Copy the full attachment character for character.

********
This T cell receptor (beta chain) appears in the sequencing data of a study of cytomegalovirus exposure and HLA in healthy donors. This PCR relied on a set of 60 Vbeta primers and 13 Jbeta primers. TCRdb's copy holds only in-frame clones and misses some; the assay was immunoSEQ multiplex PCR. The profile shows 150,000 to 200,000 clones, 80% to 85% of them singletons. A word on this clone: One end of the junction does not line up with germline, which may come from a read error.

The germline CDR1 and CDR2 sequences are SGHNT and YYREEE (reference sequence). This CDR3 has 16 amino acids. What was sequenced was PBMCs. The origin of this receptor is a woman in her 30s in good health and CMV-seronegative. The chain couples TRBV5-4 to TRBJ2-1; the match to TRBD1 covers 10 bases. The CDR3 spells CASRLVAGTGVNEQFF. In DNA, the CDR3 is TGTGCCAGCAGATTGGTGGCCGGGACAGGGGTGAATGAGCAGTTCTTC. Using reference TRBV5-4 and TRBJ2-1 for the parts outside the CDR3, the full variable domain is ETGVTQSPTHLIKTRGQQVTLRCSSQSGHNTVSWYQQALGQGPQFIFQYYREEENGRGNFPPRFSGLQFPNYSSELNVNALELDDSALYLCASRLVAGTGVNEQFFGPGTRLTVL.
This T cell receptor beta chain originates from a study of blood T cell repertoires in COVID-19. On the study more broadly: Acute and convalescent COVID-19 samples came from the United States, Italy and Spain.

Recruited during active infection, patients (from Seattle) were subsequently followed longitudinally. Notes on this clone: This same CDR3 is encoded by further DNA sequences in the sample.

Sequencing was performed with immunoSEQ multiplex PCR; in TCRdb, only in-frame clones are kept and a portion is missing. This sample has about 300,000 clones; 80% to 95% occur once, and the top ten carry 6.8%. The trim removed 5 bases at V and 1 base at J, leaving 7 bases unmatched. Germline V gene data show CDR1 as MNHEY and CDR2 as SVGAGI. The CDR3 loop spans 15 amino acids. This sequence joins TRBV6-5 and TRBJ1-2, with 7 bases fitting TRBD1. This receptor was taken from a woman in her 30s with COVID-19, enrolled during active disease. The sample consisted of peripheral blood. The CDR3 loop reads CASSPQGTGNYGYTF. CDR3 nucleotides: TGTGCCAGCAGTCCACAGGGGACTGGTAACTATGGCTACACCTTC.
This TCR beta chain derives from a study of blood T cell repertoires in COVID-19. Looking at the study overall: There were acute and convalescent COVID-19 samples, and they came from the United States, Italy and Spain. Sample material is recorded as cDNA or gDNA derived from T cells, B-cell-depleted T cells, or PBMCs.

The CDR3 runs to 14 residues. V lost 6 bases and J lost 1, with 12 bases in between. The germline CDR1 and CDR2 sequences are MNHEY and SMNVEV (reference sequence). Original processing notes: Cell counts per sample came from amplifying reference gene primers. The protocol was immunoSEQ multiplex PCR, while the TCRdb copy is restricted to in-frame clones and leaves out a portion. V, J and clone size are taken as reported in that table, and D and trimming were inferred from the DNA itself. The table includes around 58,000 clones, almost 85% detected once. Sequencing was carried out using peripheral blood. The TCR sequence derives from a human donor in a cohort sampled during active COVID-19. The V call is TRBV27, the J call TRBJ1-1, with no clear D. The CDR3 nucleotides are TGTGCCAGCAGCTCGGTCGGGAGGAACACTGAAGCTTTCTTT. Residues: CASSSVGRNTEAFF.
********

This T cell receptor (beta chain) appears in the sequencing data of a study of cytomegalovirus exposure and HLA in healthy donors. This PCR relied on a set of 60 Vbeta primers and 13 Jbeta primers. TCRdb's copy holds only in-frame clones and misses some; the assay was immunoSEQ multiplex PCR. The profile shows 150,000 to 200,000 clones, 80% to 85% of them singletons. A word on this clone: One end of the junction does not line up with germline, which may come from a read error.

The germline CDR1 and CDR2 sequences are SGHNT and YYREEE (reference sequence). This CDR3 has 16 amino acids. What was sequenced was PBMCs. The origin of this receptor is a woman in her 30s in good health and CMV-seronegative. The chain couples TRBV5-4 to TRBJ2-1; the match to TRBD1 covers 10 bases. The CDR3 spells CASRLVAGTGVNEQFF. In DNA, the CDR3 is TGTGCCAGCAGATTGGTGGCCGGGACAGGGGTGAATGAGCAGTTCTTC. Using reference TRBV5-4 and TRBJ2-1 for the parts outside the CDR3, the full variable domain is ETGVTQSPTHLIKTRGQQVTLRCSSQSGHNTVSWYQQALGQGPQFIFQYYREEENGRGNFPPRFSGLQFPNYSSELNVNALELDDSALYLCASRLVAGTGVNEQFFGPGTRLTVL.
This T cell receptor beta chain originates from a study of blood T cell repertoires in COVID-19. On the study more broadly: Acute and convalescent COVID-19 samples came from the United States, Italy and Spain.

Recruited during active infection, patients (from Seattle) were subsequently followed longitudinally. Notes on this clone: This same CDR3 is encoded by further DNA sequences in the sample.

Sequencing was performed with immunoSEQ multiplex PCR; in TCRdb, only in-frame clones are kept and a portion is missing. This sample has about 300,000 clones; 80% to 95% occur once, and the top ten carry 6.8%. The trim removed 5 bases at V and 1 base at J, leaving 7 bases unmatched. Germline V gene data show CDR1 as MNHEY and CDR2 as SVGAGI. The CDR3 loop spans 15 amino acids. This sequence joins TRBV6-5 and TRBJ1-2, with 7 bases fitting TRBD1. This receptor was taken from a woman in her 30s with COVID-19, enrolled during active disease. The sample consisted of peripheral blood. The CDR3 loop reads CASSPQGTGNYGYTF. CDR3 nucleotides: TGTGCCAGCAGTCCACAGGGGACTGGTAACTATGGCTACACCTTC.
This TCR beta chain derives from a study of blood T cell repertoires in COVID-19. Looking at the study overall: There were acute and convalescent COVID-19 samples, and they came from the United States, Italy and Spain. Sample material is recorded as cDNA or gDNA derived from T cells, B-cell-depleted T cells, or PBMCs.

The CDR3 runs to 14 residues. V lost 6 bases and J lost 1, with 12 bases in between. The germline CDR1 and CDR2 sequences are MNHEY and SMNVEV (reference sequence). Original processing notes: Cell counts per sample came from amplifying reference gene primers. The protocol was immunoSEQ multiplex PCR, while the TCRdb copy is restricted to in-frame clones and leaves out a portion. V, J and clone size are taken as reported in that table, and D and trimming were inferred from the DNA itself. The table includes around 58,000 clones, almost 85% detected once. Sequencing was carried out using peripheral blood. The TCR sequence derives from a human donor in a cohort sampled during active COVID-19. The V call is TRBV27, the J call TRBJ1-1, with no clear D. The CDR3 nucleotides are TGTGCCAGCAGCTCGGTCGGGAGGAACACTGAAGCTTTCTTT. Residues: CASSSVGRNTEAFF.